Having a high-functioning team means encouraging agility in our thinking and decision making. The board has decisively supported this goal in many ways. One meaningful development is giving more delegated authority for investment decisions to the executive team. At the same time, we are pushing ourselves to have the right balance between building consensus while still maintaining agile decision making and appropriate accountability. A subset of this will be to evolve more of a “test and learn” culture designed to stimulate innovation.
Developing internal talent is of huge importance, and last year there were 46 promotions to senior positions. Giving employees a great experience means investing in a learning culture and better onboarding programs. Ontario Teachers’ is also investing in mobility that allows our people to gain international experience and develop new skills. The health and performance of the plan depends on finding diverse voices and then ensuring that they are heard. This is a priority in our new recruitment efforts. Ontario Teachers’ has also made significant progress on the diversity of the boards of our private, controlled investee companies. In 2020 and beyond, our focus will include reviewing the retention and progression of our senior women as a measure of the progress that we are making in this regard.
We are fortunate to have a very clear mandate, which is to serve current and retired teachers in the province of Ontario. It provides us with a laser focus in these uncertain times, in which COVID-19 is dramatically impacting the financial markets and all of our activities. We continue to have rigorous processes in place, shaped by robust governance and risk frameworks, and a team dedicated to serving the needs of our members. By sticking to our fundamentals, including strong liquidity, aligned partnerships and excellent talent, I am confident we will continue to deliver on our goals of first-class service and retirement security for our members over the long term.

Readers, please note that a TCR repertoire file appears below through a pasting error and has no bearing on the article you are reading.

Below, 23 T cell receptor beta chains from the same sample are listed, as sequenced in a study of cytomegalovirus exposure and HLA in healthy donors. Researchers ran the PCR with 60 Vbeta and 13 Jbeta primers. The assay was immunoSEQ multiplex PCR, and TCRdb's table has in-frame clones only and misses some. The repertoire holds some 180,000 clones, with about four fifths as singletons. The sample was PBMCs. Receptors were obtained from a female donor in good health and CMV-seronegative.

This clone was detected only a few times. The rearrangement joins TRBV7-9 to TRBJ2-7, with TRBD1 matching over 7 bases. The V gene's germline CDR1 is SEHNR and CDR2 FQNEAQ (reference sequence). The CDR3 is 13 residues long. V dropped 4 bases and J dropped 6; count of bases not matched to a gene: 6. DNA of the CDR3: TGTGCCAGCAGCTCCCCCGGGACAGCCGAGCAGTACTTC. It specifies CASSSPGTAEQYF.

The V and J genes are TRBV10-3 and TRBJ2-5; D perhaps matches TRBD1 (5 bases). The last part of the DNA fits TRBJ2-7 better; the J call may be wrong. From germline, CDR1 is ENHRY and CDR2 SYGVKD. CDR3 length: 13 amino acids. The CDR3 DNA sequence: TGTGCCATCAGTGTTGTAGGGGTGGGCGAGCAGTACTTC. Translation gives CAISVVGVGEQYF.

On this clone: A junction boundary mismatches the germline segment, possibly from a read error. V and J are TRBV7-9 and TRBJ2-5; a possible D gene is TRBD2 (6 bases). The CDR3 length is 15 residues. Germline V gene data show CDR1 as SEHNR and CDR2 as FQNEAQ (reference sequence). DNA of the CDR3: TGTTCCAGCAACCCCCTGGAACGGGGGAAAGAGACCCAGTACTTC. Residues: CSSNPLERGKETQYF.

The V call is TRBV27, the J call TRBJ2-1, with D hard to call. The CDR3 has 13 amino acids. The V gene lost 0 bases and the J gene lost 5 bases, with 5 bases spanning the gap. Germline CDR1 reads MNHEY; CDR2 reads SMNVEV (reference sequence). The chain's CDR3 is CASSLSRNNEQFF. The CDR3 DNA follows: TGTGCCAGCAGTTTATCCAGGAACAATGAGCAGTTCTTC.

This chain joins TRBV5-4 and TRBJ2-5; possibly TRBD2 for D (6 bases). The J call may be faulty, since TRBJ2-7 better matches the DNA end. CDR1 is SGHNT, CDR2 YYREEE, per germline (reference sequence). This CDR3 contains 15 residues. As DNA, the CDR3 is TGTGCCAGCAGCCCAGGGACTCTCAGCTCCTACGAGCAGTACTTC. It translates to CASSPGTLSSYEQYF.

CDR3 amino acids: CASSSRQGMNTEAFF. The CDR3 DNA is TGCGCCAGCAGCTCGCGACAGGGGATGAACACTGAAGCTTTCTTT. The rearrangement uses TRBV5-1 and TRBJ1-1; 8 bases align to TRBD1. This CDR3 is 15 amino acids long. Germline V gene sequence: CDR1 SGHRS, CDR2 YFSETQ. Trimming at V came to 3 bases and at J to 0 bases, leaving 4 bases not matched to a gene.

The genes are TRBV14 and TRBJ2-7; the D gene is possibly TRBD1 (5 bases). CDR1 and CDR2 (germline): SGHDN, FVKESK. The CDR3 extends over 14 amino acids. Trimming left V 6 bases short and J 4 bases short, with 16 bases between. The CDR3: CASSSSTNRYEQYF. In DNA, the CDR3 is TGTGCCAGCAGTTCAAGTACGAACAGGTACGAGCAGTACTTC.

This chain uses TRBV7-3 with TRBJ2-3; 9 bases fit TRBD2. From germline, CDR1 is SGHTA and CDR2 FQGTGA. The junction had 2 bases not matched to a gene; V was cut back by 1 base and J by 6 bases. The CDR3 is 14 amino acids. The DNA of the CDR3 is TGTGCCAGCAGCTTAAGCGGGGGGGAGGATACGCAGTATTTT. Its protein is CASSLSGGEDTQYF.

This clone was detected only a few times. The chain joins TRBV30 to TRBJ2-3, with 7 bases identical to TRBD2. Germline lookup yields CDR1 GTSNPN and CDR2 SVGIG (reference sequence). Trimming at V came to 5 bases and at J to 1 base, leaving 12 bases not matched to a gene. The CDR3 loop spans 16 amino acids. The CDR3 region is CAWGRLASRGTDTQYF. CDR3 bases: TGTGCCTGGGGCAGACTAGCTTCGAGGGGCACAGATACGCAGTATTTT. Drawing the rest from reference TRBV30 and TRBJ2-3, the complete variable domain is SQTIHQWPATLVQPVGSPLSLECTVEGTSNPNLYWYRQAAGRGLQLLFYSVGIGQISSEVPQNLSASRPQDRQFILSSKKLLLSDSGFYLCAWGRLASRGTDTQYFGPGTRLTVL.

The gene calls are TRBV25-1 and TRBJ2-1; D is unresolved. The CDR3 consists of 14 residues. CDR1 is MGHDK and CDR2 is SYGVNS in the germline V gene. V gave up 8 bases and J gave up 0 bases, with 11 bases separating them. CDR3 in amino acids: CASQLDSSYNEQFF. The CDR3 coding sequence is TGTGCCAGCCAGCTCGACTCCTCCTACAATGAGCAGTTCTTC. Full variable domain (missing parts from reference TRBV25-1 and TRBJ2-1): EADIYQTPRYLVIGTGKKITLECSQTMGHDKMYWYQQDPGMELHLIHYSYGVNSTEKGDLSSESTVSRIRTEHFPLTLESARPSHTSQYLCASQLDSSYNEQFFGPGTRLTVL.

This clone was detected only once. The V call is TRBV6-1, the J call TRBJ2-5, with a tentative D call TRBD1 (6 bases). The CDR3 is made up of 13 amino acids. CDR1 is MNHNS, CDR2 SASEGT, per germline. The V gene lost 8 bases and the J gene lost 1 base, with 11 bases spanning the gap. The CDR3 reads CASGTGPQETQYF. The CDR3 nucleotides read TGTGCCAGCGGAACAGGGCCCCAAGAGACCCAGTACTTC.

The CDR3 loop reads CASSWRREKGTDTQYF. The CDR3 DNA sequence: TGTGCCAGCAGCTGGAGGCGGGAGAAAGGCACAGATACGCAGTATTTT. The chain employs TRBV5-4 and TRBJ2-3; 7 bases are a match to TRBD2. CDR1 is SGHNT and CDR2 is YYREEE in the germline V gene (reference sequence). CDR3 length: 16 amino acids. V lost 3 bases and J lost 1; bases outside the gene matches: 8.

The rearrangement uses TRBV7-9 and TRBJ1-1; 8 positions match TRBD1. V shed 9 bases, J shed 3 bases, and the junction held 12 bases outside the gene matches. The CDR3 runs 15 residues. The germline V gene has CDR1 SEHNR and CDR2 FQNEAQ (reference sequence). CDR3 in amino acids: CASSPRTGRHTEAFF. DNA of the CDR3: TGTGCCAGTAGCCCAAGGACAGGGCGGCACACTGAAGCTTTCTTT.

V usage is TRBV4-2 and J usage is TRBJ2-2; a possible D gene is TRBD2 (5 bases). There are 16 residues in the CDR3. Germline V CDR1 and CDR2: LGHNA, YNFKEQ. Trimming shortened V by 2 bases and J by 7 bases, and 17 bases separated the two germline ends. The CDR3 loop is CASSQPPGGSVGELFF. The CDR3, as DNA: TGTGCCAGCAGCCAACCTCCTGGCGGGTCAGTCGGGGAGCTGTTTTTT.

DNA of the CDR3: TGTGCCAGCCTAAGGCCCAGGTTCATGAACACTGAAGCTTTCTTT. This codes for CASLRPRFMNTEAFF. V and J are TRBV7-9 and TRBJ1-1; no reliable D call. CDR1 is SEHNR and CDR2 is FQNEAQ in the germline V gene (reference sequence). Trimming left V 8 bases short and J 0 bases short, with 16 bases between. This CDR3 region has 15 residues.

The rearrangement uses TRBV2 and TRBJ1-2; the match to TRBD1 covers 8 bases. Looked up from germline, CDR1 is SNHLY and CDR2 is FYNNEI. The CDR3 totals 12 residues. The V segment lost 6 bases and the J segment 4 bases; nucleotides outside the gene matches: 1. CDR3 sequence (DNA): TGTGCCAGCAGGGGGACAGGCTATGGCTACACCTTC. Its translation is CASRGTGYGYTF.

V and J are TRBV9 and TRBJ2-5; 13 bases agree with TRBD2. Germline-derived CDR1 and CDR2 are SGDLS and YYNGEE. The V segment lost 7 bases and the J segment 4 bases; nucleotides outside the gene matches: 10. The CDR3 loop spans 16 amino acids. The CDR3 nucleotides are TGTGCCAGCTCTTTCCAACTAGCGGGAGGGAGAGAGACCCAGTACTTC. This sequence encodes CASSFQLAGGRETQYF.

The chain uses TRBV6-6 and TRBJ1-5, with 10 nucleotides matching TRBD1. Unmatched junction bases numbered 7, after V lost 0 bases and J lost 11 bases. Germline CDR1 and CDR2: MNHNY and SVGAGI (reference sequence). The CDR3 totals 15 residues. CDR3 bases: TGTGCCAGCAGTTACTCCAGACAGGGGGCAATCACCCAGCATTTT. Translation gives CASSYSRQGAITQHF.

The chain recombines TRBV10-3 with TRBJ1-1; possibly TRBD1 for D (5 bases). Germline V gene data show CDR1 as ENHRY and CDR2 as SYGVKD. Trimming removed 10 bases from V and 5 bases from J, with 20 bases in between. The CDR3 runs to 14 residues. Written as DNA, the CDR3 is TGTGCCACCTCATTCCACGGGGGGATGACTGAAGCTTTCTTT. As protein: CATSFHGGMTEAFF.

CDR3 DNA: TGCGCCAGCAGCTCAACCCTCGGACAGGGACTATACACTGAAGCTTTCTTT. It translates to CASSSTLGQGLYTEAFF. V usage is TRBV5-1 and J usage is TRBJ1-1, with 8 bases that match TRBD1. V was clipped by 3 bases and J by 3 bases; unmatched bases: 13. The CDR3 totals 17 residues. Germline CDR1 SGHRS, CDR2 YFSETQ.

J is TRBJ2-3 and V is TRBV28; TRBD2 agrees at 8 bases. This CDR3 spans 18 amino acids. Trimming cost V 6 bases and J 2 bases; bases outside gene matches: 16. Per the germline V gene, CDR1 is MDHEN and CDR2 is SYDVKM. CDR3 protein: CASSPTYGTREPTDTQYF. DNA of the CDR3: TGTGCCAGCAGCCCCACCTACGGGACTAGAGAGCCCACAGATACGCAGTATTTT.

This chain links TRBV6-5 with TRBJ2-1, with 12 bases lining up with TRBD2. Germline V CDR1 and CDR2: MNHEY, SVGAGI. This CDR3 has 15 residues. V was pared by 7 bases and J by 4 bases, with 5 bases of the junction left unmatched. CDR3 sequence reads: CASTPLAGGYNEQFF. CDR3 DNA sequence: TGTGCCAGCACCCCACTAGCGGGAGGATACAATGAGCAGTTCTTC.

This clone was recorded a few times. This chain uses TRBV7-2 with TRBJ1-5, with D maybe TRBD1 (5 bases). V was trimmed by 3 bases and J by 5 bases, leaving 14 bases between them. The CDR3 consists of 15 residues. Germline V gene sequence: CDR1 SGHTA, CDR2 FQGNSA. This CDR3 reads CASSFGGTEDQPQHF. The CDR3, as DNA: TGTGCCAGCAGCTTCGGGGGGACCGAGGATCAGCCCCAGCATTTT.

How did Ontario Teachers’ asset classes perform this year?I think very highly of Ziad Hindo, he's an excellent CIO who is very busy these days trying to capitalize on dislocations in public and private markets.
We saw positive returns across our asset classes in 2019, showing the benefit of a diversified portfolio including a mix of public and private assets. We saw particularly strong returns in equities and fixed income.
Ontario Teachers’ made several investments in technology companies this year – why the increased focus in this area?
Technology is an area with a lot of potential for us. The opportunity set is large, and with the growth of cleantech, artificial intelligence, healthcare and other areas, we expect it to continue to grow in the coming years.
Accordingly, 2019 was a transformational year for Ontario Teachers’. We launched Koru, an incubator that partners with our portfolio companies to create, test and build scalable new digital businesses, and Teachers’ Innovation Platform (TIP), which focuses on late-stage venture and growth equity investments in disruptive technology.
We’ve already seen TIP investments in everything from digital healthcare to space exploration and smart infrastructure, while Koru is generating new ventures in sectors including healthcare, utilities and transportation. It’s great to see how both have hit the ground running.
A low interest rate environment is especially hard on pension funds. How will you continue to make your return targets if rates stay low?
Low interest rates are a reality for all investors – today and for the foreseeable future. Our main defence against low interest rates is solid portfolio construction with a focus on diversification and risk management. It is important to note that we are investing from a position of strength with a funded ratio of 103%, meaning that we can prudently manage through this period without the need for undue aggressiveness.
Our skilled global investing teams are focused on deal origination, execution and strong asset management and value creation, which positions us well to navigate any challenging investment periods.
It has been a tumultuous year around the world, with trade wars intensifying. Is now the time to be investing more outside of Canada?